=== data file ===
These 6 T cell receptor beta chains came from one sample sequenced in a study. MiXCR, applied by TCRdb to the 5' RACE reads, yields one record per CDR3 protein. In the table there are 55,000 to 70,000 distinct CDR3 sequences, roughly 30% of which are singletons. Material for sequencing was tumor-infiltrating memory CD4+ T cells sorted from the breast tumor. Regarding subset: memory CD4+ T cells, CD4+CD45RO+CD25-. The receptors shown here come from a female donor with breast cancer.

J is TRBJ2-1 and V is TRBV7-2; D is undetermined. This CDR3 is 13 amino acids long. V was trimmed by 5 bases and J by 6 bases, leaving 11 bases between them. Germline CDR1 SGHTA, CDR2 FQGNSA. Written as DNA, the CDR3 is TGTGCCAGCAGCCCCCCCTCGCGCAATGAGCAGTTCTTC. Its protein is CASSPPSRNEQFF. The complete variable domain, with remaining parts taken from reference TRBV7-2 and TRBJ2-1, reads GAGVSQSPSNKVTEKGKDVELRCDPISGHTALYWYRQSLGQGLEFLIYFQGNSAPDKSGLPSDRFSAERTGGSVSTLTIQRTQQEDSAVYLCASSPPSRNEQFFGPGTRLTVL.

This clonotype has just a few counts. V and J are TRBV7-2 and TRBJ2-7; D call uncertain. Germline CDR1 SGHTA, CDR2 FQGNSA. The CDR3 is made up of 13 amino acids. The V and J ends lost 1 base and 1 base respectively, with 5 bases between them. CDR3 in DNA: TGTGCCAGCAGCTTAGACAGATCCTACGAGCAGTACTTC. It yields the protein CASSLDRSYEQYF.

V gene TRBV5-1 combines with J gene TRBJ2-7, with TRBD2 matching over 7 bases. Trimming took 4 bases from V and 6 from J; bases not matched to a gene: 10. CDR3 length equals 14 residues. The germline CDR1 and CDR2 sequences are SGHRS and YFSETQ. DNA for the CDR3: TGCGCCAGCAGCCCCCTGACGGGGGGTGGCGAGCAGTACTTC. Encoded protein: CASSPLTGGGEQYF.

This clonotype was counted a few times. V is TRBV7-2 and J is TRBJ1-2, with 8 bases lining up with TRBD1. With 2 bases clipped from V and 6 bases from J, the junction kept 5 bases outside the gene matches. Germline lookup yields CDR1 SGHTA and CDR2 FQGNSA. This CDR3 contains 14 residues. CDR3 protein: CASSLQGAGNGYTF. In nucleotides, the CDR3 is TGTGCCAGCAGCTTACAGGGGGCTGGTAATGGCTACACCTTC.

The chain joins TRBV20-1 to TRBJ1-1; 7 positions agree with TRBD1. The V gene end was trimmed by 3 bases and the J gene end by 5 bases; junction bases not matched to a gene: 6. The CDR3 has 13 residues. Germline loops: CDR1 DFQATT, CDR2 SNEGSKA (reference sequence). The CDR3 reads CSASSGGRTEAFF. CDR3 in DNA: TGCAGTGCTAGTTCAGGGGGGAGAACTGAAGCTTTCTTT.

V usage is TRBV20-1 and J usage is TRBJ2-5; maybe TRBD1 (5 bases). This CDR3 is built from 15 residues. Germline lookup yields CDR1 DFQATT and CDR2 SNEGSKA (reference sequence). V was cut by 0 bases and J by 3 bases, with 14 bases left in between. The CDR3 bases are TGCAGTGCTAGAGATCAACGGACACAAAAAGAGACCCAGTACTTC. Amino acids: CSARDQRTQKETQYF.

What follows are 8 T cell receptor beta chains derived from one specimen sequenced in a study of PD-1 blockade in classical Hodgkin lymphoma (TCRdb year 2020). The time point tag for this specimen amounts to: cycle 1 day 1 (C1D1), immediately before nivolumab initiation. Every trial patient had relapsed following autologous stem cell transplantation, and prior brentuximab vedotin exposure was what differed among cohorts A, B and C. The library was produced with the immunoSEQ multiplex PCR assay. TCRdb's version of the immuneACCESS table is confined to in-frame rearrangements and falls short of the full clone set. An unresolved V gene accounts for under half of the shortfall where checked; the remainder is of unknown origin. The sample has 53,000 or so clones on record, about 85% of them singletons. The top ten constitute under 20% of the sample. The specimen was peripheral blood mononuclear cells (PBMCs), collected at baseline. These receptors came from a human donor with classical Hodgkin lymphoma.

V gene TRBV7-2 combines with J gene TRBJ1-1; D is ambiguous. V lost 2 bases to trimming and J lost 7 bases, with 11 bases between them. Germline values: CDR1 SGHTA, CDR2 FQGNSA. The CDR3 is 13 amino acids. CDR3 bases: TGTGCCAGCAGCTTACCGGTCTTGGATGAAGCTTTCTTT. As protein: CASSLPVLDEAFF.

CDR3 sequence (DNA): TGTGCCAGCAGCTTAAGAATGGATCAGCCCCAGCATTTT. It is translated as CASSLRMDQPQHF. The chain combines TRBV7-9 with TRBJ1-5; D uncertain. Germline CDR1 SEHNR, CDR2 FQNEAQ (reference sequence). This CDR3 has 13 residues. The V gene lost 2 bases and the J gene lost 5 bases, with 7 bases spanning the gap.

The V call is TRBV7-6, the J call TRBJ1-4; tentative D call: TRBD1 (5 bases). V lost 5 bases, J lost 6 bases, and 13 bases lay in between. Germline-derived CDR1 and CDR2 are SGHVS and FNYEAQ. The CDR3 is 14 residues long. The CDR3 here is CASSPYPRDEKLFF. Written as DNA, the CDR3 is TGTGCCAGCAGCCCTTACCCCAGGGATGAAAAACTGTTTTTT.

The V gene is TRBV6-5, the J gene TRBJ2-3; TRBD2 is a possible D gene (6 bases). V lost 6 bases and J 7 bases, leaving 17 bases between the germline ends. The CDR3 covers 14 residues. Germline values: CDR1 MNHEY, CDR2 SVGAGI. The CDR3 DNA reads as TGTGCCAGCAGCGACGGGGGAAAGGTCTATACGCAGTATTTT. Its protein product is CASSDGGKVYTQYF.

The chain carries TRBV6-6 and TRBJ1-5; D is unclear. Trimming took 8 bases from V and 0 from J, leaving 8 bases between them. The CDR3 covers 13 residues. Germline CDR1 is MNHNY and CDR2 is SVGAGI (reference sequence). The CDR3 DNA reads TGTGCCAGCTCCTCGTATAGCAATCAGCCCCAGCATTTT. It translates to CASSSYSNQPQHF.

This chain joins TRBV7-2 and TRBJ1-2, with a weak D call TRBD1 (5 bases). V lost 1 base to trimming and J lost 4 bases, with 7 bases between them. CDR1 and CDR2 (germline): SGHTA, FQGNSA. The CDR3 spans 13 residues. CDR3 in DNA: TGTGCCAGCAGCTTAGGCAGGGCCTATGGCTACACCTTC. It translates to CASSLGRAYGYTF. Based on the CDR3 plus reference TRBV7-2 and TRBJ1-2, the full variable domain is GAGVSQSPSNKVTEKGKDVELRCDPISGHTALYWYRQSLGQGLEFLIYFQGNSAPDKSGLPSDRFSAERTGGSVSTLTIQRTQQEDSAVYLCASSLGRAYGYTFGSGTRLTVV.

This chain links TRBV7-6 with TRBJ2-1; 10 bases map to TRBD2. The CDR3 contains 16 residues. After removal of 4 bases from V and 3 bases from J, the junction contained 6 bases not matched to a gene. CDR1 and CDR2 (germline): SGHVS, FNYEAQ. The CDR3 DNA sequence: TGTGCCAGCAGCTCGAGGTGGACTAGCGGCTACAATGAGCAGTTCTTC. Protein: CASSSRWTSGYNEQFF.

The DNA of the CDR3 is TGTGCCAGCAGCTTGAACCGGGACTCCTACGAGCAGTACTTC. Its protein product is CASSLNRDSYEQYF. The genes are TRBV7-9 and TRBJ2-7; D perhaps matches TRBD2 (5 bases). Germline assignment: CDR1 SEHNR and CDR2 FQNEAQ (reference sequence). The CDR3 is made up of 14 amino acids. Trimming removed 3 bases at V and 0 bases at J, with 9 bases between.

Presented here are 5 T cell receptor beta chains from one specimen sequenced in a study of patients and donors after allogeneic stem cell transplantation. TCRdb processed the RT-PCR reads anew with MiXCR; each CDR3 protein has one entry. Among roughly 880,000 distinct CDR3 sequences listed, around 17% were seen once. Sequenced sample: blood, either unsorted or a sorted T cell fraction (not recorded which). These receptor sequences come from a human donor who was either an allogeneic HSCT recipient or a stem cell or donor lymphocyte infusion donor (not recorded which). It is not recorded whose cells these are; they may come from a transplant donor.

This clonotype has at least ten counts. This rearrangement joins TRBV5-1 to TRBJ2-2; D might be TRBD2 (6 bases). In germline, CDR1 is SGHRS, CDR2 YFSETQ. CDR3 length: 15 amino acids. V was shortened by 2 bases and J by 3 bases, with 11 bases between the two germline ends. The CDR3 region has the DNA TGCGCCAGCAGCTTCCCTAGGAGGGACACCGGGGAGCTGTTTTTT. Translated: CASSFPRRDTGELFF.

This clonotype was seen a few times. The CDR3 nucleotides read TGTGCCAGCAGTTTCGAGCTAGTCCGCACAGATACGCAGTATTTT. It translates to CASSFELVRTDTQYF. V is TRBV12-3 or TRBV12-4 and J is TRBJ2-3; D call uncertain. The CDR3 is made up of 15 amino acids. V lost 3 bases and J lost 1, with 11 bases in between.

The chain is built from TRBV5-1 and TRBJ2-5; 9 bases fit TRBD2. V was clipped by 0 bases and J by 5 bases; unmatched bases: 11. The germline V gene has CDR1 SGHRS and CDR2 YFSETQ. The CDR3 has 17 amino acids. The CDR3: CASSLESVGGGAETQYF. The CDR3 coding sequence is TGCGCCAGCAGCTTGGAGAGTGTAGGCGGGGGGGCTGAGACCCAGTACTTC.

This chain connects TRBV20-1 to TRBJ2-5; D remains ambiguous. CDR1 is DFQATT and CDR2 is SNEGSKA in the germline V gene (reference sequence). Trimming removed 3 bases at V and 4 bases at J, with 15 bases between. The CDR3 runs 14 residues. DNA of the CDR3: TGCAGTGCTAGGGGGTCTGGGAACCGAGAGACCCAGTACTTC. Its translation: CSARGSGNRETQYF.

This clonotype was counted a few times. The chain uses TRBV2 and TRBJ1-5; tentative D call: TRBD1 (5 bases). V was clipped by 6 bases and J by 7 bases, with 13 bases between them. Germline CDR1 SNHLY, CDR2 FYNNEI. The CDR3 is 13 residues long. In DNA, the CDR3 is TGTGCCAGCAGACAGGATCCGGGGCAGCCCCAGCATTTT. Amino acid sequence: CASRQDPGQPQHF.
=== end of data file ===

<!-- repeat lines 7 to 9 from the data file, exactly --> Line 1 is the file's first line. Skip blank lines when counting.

V usage is TRBV20-1 and J usage is TRBJ2-5; maybe TRBD1 (5 bases). This CDR3 is built from 15 residues. Germline lookup yields CDR1 DFQATT and CDR2 SNEGSKA (reference sequence). V was cut by 0 bases and J by 3 bases, with 14 bases left in between. The CDR3 bases are TGCAGTGCTAGAGATCAACGGACACAAAAAGAGACCCAGTACTTC. Amino acids: CSARDQRTQKETQYF.

What follows are 8 T cell receptor beta chains derived from one specimen sequenced in a study of PD-1 blockade in classical Hodgkin lymphoma (TCRdb year 2020). The time point tag for this specimen amounts to: cycle 1 day 1 (C1D1), immediately before nivolumab initiation. Every trial patient had relapsed following autologous stem cell transplantation, and prior brentuximab vedotin exposure was what differed among cohorts A, B and C. The library was produced with the immunoSEQ multiplex PCR assay. TCRdb's version of the immuneACCESS table is confined to in-frame rearrangements and falls short of the full clone set. An unresolved V gene accounts for under half of the shortfall where checked; the remainder is of unknown origin. The sample has 53,000 or so clones on record, about 85% of them singletons. The top ten constitute under 20% of the sample. The specimen was peripheral blood mononuclear cells (PBMCs), collected at baseline. These receptors came from a human donor with classical Hodgkin lymphoma.

V gene TRBV7-2 combines with J gene TRBJ1-1; D is ambiguous. V lost 2 bases to trimming and J lost 7 bases, with 11 bases between them. Germline values: CDR1 SGHTA, CDR2 FQGNSA. The CDR3 is 13 amino acids. CDR3 bases: TGTGCCAGCAGCTTACCGGTCTTGGATGAAGCTTTCTTT. As protein: CASSLPVLDEAFF.